SANDY ALOISI: China is today expected to raise objections with the Federal Government over its decision to ban the Chinese telecommunications company Huawei from bidding for National Broadband contracts. The objections are expected to be put when China's Commerce Minister meets the Prime Minister and other senior ministers in Canberra today. With the Prime Minister and Treasurer at the meeting will be the Trade Minister, Craig Emerson. He's speaking here to Marius Benson.
MARIUS BENSON: Craig Emerson, when you meet China's Commerce Minister today, do you expect him to raise the issue of Huawei being excluded from NBN contracts?
CRAIG EMERSON: Well, that's entirely up to Commerce Minister Chen Deming. But we've had now 10 meetings since I've been Trade Minister; we have a very good friendship and a very productive set of discussions every time we meet, including long conversations over dinner. So we've got to know each other very well. And I can say this: Commerce Minister Chen Deming thinks there is enormous untapped potential in the Australia-China relationship, despite the fact that we have been working over 25 years to strengthen the economic integration between our two economies.
BENSON: Untapped potential? China is already the biggest buyer of our exports, and it is the biggest supplier of our imports, and it's hit the $100 billion mark. How big can it be?
EMERSON: Well, very big indeed. Whenever you think of China, think of a large number and then double it, and perhaps treble it. This is an economy comprising 1.32 billion people that's been growing in the last decade at 10 per cent per annum. They're looking at a growth rate of about 7.5 per cent this year and it's just as likely to come in at around 8 per cent. What we're looking at is diversifying the relationship as China moves towards more of a consumption-based economic growth model. That means they'll lift the emphasis on services. And, here again, there are very big opportunities for our service providers, whether they be education and tourism, which are more conventional services, or financial services, architectural design – there's a vast array of opportunities for Australian businesses. And, indeed, I took a delegation of 100 of them to provincial cities in China last year. So it's onwards and upwards from here.
BENSON: Can I go to another matter: the Health Services Union is in turmoil today, with internal bitter disputes in that union. Would it be better for the Government if Craig Thomson - the former union head, now a Labor MP and the subject of allegations - if he went to the cross bench?
EMERSON: I believe in two very important principles here: the presumption of innocence - this should be available to all Australians, as should the other principle and that is non-interference in the role and work of independent agencies and authorities. With respect to the Health Services Union, they're not affiliated to the ACTU any more. The Labor Party just stands back and can't believe the internal ructions going on in the Health Services Union. Obviously for the people who pay their subscriptions, this needs to be sorted out and sorted out decisively.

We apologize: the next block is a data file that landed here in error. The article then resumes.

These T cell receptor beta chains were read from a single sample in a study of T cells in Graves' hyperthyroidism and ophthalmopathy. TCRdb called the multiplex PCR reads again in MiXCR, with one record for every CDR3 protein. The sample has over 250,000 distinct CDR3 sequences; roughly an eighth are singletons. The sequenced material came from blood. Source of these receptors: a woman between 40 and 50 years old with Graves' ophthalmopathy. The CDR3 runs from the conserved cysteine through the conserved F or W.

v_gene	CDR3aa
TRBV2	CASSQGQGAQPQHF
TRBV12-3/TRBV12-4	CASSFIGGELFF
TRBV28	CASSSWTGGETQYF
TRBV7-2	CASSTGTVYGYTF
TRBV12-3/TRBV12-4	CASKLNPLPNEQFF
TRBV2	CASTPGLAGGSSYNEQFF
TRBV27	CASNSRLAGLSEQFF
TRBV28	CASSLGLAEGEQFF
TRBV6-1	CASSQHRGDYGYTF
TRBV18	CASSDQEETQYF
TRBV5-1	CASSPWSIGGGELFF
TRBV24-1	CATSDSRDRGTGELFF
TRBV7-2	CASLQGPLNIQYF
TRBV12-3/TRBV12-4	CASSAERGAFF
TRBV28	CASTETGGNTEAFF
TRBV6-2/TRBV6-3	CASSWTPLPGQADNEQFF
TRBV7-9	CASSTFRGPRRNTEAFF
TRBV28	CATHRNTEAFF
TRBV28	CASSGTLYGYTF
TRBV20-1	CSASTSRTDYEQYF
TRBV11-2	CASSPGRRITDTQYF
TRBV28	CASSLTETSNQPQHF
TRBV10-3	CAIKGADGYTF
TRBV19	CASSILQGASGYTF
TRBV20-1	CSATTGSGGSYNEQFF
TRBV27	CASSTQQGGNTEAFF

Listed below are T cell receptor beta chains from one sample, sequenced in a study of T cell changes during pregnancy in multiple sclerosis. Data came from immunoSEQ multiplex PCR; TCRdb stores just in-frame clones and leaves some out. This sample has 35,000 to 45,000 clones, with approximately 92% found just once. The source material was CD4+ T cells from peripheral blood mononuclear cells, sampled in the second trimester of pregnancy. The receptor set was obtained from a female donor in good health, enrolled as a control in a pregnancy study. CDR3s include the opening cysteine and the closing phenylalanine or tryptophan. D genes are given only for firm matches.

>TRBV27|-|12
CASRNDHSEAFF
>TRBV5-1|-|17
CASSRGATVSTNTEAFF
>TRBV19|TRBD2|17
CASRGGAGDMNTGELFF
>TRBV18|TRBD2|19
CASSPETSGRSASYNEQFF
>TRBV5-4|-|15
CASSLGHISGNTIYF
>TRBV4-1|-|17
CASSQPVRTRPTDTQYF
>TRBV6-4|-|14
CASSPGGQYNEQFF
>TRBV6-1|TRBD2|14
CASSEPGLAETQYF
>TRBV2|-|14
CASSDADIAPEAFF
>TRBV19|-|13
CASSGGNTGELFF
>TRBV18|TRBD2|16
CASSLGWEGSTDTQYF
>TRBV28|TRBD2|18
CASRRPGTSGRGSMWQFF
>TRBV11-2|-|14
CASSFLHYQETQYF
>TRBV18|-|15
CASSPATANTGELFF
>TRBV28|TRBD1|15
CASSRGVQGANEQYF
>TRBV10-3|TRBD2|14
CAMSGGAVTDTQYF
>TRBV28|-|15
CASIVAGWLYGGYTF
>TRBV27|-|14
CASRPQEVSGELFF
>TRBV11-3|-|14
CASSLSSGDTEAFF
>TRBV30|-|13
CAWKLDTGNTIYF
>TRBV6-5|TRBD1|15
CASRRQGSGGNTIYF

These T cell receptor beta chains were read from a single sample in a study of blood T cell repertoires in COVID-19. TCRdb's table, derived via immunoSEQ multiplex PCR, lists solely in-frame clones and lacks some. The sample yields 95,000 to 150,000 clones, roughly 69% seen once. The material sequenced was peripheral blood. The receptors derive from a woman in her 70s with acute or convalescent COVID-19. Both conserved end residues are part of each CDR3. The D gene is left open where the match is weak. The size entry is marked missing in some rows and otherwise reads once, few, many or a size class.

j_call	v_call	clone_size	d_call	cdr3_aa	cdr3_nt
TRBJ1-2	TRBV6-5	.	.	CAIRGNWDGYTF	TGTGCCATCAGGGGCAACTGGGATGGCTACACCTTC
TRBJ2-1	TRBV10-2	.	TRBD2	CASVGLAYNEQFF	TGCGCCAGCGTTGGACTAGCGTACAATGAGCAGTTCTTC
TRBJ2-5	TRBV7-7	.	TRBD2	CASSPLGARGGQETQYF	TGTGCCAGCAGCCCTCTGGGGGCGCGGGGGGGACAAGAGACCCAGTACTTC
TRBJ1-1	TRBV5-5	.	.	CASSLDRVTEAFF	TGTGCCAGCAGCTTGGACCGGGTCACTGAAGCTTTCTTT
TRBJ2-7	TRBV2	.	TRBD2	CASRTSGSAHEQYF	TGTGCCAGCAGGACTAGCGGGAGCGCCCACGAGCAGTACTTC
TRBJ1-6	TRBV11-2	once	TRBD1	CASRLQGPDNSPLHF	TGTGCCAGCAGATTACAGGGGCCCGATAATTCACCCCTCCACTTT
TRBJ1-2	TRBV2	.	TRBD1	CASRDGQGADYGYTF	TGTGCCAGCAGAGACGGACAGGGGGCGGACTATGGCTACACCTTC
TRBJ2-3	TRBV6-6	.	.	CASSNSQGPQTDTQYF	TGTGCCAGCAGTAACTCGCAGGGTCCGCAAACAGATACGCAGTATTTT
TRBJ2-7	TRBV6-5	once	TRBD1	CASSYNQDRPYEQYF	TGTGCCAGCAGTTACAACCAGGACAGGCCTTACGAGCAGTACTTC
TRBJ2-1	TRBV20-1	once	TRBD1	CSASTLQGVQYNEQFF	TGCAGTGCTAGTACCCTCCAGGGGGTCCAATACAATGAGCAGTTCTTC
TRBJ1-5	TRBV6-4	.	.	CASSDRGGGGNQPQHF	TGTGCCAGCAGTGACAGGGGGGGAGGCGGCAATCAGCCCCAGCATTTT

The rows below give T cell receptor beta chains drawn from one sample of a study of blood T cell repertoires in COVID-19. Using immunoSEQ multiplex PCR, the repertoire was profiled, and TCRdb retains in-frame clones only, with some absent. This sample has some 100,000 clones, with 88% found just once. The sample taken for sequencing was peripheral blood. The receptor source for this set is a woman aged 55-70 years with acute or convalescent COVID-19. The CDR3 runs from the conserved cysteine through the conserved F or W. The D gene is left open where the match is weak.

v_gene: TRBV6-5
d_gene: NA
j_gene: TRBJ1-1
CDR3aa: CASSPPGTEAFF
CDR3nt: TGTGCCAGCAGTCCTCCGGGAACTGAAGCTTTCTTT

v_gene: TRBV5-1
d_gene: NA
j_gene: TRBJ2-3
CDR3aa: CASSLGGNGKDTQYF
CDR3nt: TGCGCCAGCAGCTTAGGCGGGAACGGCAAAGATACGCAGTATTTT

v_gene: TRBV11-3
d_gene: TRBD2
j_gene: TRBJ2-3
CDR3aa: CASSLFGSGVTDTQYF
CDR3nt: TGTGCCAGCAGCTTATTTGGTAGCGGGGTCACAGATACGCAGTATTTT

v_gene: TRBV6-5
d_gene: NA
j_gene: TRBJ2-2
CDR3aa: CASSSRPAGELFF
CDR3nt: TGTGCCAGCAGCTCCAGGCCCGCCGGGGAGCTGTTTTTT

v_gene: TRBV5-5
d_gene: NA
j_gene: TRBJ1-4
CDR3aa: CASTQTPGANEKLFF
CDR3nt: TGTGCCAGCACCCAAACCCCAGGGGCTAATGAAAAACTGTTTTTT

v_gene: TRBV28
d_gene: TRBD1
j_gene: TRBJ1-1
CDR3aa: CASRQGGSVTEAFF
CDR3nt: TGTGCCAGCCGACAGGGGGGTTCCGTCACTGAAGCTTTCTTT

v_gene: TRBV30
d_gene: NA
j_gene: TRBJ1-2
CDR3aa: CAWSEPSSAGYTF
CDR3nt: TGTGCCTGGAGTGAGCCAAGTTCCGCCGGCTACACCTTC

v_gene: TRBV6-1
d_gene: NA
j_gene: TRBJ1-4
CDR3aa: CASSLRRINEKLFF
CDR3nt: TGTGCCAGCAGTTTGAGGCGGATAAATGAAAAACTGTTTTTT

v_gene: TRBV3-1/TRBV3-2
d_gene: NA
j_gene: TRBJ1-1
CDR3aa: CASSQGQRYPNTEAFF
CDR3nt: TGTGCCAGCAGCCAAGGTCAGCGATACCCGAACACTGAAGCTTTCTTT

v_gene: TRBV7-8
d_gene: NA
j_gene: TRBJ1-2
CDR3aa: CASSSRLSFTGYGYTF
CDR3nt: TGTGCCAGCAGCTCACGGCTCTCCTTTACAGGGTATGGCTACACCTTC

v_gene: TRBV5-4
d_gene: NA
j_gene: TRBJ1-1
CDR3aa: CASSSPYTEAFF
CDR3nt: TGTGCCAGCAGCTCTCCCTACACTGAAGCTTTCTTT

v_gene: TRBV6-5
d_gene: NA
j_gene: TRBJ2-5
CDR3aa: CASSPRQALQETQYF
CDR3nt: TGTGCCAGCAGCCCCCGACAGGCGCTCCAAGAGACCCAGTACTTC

BENSON: There is no new opinion poll out today: you might have expected one on the fortnightly basis of Newspoll. Bit of a disappointment for you there - no new poll?
EMERSON: I'm absolutely shattered.
BENSON: There's an analysis, nonetheless, of old Newspolls showing that everyone hates Labor across all areas of Australia and all demographics. What are your thoughts on that?
EMERSON: I think that's a slightly wild exaggeration - if you can have something that is a slightly wild exaggeration - maybe a completely wild exaggeration. Look Marius, again we do normally end up talking about polls. I think that a valid criticism in the past is that governments have been too poll-driven and playing to the 24-hour news cycle. Well, you know, that's not us. We're interested in implementing policies that are for the long-term benefit of this nation, rather than rolling out of bed every Monday morning and discussing polls and adjusting policy accordingly.
BENSON: The Financial Review this morning has looked at the Queensland state election and projected to the national scene - and says if Bob Katter was to do as well nationally as he did in Queensland, that could give him the balance of power in the Senate, the significance of that being that with the Coalition then he would be able to allow Tony Abbott to, say, rescind the Carbon Tax. What are your thoughts on that?
EMERSON: Well, Tony Abbott says he will rescind the Carbon Tax that comes in on the first of July. Then he'll need to explain to the people of Australia why he's going to put up to a million people back into the tax system that are taken out from a trebling of the tax-free threshold from $6,000 to $18,200; why he's going to cut their pensions; why he's going to increase their taxes.
BENSON: Craig Emerson, thanks very much.
EMERSON: Thanks very much, Marius.
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